I get it and I'm sure you get it. Long hours, travel, and a demanding workload can leave us all drained. "Surely this is natural," you might say.
I get it and I’m sure you get it. Long hours, travel, and a demanding workload can leave us all drained.
“Surely this is natural,” you might say. “Aren’t all meetings a snoozefest?”
If you think that makes it OK, it’s time to wake up. Secretary Ross doesn’t meet successfully with his staff and it’s all over the internet because now his department is a mess.
The article decrying Mr. Ross’s penchant for a mid-meeting snooze also claims that Ross is viewed as “kind of irrelevant” and the U.S. Commerce department suffers from:
- Extremely low morale,
- A lack of a consistent routine,
- Constant infighting, and
- Rapid turnover.
To sum up: it’s a “disaster over there.”
I’m sure that there are many complex factors contributing to the whirlwind clusterbumble in the Chamber of Commerce, but the articles all focus on how scandalous it is to sleep through meetings.
Meetings are where the action is.
Meetings provide the first, the most frequently repeated, and the most pervasive opportunity you have to lead.
- If you fail to meet with your team, they know that they and their work isn’t valued.
- If you don’t regularly meet to clarify and support the work laid out in your mission and vision, those things don’t happen.
- If how you speak to your coworkers and your customers during meetings doesn’t match up with the values poster up on the wall, everyone can see that your organization lacks integrity.
Meetings are your opportunity to prove and provide your value to the rest of the organization.
Need proof? Look through the articles here, on HBR, or on any of the business-focused publications and you’ll find it. Ignore the drivel that claims meetings are a waste of time and read the success stories. Here’s what you’ll find.
When that scrappy startup gets funded, it’s because it presented itself well during the pitch (a meeting), people they know vouched for them (in meetings), and then the investment group decided to approve the funding (in a meeting).
When a company successfully recovers from a big market shift, they do so by engaging employees (in meetings), embracing design thinking or agile methods (in meetings), and getting their shareholders on board (in meetings).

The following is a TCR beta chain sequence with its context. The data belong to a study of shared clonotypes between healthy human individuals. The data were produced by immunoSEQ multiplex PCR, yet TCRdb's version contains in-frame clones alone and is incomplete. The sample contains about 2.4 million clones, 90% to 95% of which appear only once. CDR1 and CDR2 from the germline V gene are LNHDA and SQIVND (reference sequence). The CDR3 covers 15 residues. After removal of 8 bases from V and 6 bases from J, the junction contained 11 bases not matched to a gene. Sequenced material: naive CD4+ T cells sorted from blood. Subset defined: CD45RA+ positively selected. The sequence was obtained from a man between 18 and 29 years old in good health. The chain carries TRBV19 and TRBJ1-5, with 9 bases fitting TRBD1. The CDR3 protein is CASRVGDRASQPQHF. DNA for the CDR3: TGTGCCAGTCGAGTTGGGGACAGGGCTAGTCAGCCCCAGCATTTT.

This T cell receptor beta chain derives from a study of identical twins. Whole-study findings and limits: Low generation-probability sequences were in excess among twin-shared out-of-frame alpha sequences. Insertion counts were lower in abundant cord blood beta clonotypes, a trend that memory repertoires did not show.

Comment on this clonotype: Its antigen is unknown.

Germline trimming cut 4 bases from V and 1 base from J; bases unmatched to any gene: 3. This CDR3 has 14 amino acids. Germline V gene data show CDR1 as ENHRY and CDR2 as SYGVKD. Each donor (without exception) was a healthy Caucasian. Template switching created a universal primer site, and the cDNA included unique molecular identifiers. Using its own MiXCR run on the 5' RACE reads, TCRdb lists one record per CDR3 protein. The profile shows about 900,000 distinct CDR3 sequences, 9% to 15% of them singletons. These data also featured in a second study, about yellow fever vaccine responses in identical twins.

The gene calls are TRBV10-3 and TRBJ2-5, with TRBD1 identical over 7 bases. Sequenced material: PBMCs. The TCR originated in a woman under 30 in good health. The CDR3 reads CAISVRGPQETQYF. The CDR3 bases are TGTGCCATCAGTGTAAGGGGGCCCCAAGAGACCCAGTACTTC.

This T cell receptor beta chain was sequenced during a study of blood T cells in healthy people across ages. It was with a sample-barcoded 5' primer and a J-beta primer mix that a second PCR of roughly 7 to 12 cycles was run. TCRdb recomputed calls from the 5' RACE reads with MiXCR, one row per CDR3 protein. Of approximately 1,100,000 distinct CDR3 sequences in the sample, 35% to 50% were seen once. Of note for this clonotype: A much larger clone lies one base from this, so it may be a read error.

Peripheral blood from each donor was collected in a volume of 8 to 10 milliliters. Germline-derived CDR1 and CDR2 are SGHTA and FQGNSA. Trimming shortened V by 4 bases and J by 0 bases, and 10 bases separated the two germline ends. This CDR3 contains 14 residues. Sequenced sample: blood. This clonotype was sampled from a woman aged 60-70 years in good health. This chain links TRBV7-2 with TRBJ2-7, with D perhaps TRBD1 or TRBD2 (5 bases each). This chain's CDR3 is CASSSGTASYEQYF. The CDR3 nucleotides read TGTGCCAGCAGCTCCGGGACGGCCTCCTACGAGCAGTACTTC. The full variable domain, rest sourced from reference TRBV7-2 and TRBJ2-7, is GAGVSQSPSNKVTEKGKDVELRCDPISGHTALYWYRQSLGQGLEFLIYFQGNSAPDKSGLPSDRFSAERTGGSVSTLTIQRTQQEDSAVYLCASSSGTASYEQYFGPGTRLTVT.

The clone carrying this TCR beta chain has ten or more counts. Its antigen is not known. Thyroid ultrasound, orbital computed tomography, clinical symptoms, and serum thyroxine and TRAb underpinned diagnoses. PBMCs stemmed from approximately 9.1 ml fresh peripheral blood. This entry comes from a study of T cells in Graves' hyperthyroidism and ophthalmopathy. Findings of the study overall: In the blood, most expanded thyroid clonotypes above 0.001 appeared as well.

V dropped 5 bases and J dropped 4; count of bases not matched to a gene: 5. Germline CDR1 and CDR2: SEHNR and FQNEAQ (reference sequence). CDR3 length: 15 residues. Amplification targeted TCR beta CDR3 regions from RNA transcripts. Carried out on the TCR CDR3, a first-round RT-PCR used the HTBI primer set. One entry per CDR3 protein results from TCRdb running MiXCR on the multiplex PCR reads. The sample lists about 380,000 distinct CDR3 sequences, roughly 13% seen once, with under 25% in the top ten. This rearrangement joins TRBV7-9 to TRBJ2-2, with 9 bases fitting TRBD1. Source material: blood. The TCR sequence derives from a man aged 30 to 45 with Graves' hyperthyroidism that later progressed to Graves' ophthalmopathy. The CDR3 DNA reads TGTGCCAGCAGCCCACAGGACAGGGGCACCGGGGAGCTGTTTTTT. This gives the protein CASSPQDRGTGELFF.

When our leaders decide to send troops to fight in foreign lands, or instead to send diplomats, they do so in a meeting. When peace talks happen, guess what? Those are meetings too.
Who did President Trump meet with last week? Was it the CEOs of major U.S and foreign airlines, right-wing or left-wing Twitterati, or Kanye West? Each and every one of those meetings sends a signal that the whole world watches. When our leaders meet, we see how our leaders lead.
It is in meetings that we agree on how we will make or break the future. It is in meetings that we inspire, support, and do the job that we call “leadership.”
If you can’t meet, you can’t lead.
What’s more: if you can’t meet well, you can’t lead well.
Secretary Ross shows us that it’s not enough to just show up. Meetings aren’t parties. They aren’t simply social events with your buddies or an opportunity for you to try out your oratory skills on a captive audience. There are skills to learn and practices to master.
If your meetings are not working well, designing meetings with intention–to explicitly support your mission and codify your company’s cultural values in day-to-day practice–is the most direct and powerful way you can effect change.
Should Secretary Ross come to work next week with a plan for engaging his staff in mission-aligned, high-performance meetings, that department would change. He should, because that’s the leader’s job.
If you’ve been winging your meetings, assuming that the way you meet with your staff doesn’t deserve your priority focus, let this be your wake up call.
How you meet is how you lead. And I’ll tell you this: your best competitors will not be asleep at the wheel.
The opinions expressed here by Inc.com columnists are their own, not those of Inc.com.
This article is from Inc.com